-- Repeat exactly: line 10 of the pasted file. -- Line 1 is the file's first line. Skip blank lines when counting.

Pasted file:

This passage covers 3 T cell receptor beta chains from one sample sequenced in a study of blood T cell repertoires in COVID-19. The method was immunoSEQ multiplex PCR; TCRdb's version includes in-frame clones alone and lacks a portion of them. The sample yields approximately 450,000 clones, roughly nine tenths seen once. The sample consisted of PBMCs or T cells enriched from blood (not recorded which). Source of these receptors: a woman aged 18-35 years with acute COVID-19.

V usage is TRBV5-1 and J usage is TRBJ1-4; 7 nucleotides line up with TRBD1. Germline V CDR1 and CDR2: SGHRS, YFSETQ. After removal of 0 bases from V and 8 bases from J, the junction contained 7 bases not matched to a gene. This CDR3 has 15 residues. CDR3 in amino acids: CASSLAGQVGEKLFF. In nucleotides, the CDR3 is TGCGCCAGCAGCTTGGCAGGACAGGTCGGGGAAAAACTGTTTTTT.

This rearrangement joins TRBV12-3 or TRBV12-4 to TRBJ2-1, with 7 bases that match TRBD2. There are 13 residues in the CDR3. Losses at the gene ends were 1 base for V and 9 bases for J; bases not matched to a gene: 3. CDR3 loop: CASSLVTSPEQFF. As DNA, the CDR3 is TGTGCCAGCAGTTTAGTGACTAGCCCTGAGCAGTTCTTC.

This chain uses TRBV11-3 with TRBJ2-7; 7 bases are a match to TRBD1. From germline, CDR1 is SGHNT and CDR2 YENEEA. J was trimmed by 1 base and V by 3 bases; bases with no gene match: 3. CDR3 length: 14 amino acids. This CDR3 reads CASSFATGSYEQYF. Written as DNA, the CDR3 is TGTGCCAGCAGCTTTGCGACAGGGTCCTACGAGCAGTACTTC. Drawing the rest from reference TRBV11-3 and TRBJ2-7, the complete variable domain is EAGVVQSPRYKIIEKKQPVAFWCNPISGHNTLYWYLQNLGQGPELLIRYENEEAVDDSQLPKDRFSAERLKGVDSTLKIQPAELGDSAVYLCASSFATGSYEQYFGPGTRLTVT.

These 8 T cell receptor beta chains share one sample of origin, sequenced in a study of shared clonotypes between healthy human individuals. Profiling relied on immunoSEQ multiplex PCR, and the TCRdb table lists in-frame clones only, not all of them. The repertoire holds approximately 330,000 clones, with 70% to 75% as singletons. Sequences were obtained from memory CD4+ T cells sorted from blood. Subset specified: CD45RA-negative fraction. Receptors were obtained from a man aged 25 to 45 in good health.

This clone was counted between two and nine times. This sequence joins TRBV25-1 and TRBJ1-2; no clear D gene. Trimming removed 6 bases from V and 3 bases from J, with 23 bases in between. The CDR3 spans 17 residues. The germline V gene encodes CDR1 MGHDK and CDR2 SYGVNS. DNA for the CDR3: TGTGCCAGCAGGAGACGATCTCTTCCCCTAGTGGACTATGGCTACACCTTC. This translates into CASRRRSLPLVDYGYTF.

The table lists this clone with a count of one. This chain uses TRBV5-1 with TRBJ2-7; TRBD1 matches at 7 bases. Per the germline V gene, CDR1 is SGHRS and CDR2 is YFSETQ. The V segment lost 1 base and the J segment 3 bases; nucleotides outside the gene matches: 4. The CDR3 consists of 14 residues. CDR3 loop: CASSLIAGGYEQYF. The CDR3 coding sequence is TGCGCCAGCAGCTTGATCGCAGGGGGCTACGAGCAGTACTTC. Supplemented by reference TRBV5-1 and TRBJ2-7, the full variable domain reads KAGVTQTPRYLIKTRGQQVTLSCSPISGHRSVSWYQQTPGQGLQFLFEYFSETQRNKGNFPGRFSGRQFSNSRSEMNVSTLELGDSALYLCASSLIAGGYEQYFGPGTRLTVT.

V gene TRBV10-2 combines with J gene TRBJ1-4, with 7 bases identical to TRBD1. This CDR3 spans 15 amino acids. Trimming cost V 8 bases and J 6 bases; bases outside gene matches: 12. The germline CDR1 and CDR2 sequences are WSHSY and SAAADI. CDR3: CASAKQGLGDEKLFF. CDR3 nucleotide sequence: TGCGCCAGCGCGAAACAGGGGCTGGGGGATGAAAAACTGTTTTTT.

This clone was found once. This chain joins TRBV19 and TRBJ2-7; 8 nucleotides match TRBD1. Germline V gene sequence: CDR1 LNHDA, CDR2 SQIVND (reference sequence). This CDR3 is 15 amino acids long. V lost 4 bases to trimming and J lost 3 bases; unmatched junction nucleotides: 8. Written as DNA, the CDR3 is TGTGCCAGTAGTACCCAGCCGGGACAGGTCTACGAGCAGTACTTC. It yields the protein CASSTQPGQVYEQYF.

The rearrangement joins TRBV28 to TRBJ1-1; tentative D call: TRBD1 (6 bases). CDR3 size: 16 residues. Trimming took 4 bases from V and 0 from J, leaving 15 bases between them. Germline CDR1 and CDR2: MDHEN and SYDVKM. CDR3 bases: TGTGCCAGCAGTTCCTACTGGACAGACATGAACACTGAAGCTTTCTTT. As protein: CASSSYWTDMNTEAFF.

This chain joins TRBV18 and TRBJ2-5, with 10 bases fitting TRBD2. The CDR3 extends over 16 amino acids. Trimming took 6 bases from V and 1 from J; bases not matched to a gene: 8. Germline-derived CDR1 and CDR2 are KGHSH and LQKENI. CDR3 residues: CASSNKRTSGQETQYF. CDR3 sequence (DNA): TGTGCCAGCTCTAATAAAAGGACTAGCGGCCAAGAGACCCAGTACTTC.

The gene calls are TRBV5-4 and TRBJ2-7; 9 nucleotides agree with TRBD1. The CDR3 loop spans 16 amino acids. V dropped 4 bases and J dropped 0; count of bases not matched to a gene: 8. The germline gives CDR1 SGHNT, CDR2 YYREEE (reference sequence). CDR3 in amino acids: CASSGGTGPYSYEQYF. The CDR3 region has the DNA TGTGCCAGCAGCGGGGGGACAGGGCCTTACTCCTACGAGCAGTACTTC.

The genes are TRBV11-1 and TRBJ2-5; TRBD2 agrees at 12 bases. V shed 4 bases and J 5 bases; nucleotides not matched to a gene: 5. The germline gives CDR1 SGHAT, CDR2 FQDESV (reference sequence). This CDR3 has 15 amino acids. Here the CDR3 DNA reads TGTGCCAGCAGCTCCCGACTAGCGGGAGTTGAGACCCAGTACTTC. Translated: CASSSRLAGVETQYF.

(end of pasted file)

The rearrangement joins TRBV28 to TRBJ1-1; tentative D call: TRBD1 (6 bases). CDR3 size: 16 residues. Trimming took 4 bases from V and 0 from J, leaving 15 bases between them. Germline CDR1 and CDR2: MDHEN and SYDVKM. CDR3 bases: TGTGCCAGCAGTTCCTACTGGACAGACATGAACACTGAAGCTTTCTTT. As protein: CASSSYWTDMNTEAFF.